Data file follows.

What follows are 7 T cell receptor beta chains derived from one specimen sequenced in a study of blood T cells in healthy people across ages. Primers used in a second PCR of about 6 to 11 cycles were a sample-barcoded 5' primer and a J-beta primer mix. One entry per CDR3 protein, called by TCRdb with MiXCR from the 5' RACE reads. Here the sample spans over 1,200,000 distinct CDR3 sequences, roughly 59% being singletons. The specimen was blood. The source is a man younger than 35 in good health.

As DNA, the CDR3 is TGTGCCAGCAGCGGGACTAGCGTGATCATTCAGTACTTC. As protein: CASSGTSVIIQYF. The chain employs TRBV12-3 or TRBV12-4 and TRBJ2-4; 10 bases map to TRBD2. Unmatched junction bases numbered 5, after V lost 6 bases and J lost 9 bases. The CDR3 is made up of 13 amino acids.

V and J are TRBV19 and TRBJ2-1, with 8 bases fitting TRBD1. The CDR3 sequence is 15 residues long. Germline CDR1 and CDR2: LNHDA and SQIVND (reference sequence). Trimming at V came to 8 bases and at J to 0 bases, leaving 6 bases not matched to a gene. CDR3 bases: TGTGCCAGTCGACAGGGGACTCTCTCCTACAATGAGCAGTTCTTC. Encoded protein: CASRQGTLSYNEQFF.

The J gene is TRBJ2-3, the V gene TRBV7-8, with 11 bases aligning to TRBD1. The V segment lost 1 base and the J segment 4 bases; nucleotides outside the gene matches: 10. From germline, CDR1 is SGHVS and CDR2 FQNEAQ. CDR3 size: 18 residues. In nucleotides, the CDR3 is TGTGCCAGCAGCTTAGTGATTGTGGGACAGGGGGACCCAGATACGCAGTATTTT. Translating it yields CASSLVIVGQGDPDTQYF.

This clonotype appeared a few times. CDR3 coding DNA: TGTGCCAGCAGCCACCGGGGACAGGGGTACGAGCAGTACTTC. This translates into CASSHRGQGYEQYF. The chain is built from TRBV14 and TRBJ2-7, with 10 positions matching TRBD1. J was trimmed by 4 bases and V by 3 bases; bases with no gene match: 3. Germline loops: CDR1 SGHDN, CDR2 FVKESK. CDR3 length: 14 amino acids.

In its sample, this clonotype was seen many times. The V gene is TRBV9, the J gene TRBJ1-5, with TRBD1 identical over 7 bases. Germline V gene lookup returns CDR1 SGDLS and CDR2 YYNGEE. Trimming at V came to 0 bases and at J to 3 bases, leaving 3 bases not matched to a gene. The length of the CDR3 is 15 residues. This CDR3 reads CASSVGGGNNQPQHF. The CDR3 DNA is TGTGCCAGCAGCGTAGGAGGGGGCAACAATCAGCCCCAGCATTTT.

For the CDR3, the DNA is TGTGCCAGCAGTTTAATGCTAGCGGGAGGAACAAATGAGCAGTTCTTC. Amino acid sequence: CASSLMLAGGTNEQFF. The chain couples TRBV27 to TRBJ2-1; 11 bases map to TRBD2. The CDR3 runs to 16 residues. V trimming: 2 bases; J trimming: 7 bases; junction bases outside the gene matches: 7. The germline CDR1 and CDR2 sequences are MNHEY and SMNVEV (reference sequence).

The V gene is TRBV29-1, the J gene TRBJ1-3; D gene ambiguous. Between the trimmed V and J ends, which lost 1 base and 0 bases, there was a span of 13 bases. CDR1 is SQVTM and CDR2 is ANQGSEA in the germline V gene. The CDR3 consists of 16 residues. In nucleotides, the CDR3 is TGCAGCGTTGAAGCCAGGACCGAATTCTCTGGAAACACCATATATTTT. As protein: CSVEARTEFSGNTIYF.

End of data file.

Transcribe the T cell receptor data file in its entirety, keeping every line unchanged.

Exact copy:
What follows are 7 T cell receptor beta chains derived from one specimen sequenced in a study of blood T cells in healthy people across ages. Primers used in a second PCR of about 6 to 11 cycles were a sample-barcoded 5' primer and a J-beta primer mix. One entry per CDR3 protein, called by TCRdb with MiXCR from the 5' RACE reads. Here the sample spans over 1,200,000 distinct CDR3 sequences, roughly 59% being singletons. The specimen was blood. The source is a man younger than 35 in good health.

As DNA, the CDR3 is TGTGCCAGCAGCGGGACTAGCGTGATCATTCAGTACTTC. As protein: CASSGTSVIIQYF. The chain employs TRBV12-3 or TRBV12-4 and TRBJ2-4; 10 bases map to TRBD2. Unmatched junction bases numbered 5, after V lost 6 bases and J lost 9 bases. The CDR3 is made up of 13 amino acids.

V and J are TRBV19 and TRBJ2-1, with 8 bases fitting TRBD1. The CDR3 sequence is 15 residues long. Germline CDR1 and CDR2: LNHDA and SQIVND (reference sequence). Trimming at V came to 8 bases and at J to 0 bases, leaving 6 bases not matched to a gene. CDR3 bases: TGTGCCAGTCGACAGGGGACTCTCTCCTACAATGAGCAGTTCTTC. Encoded protein: CASRQGTLSYNEQFF.

The J gene is TRBJ2-3, the V gene TRBV7-8, with 11 bases aligning to TRBD1. The V segment lost 1 base and the J segment 4 bases; nucleotides outside the gene matches: 10. From germline, CDR1 is SGHVS and CDR2 FQNEAQ. CDR3 size: 18 residues. In nucleotides, the CDR3 is TGTGCCAGCAGCTTAGTGATTGTGGGACAGGGGGACCCAGATACGCAGTATTTT. Translating it yields CASSLVIVGQGDPDTQYF.

This clonotype appeared a few times. CDR3 coding DNA: TGTGCCAGCAGCCACCGGGGACAGGGGTACGAGCAGTACTTC. This translates into CASSHRGQGYEQYF. The chain is built from TRBV14 and TRBJ2-7, with 10 positions matching TRBD1. J was trimmed by 4 bases and V by 3 bases; bases with no gene match: 3. Germline loops: CDR1 SGHDN, CDR2 FVKESK. CDR3 length: 14 amino acids.

In its sample, this clonotype was seen many times. The V gene is TRBV9, the J gene TRBJ1-5, with TRBD1 identical over 7 bases. Germline V gene lookup returns CDR1 SGDLS and CDR2 YYNGEE. Trimming at V came to 0 bases and at J to 3 bases, leaving 3 bases not matched to a gene. The length of the CDR3 is 15 residues. This CDR3 reads CASSVGGGNNQPQHF. The CDR3 DNA is TGTGCCAGCAGCGTAGGAGGGGGCAACAATCAGCCCCAGCATTTT.

For the CDR3, the DNA is TGTGCCAGCAGTTTAATGCTAGCGGGAGGAACAAATGAGCAGTTCTTC. Amino acid sequence: CASSLMLAGGTNEQFF. The chain couples TRBV27 to TRBJ2-1; 11 bases map to TRBD2. The CDR3 runs to 16 residues. V trimming: 2 bases; J trimming: 7 bases; junction bases outside the gene matches: 7. The germline CDR1 and CDR2 sequences are MNHEY and SMNVEV (reference sequence).

The V gene is TRBV29-1, the J gene TRBJ1-3; D gene ambiguous. Between the trimmed V and J ends, which lost 1 base and 0 bases, there was a span of 13 bases. CDR1 is SQVTM and CDR2 is ANQGSEA in the germline V gene. The CDR3 consists of 16 residues. In nucleotides, the CDR3 is TGCAGCGTTGAAGCCAGGACCGAATTCTCTGGAAACACCATATATTTT. As protein: CSVEARTEFSGNTIYF.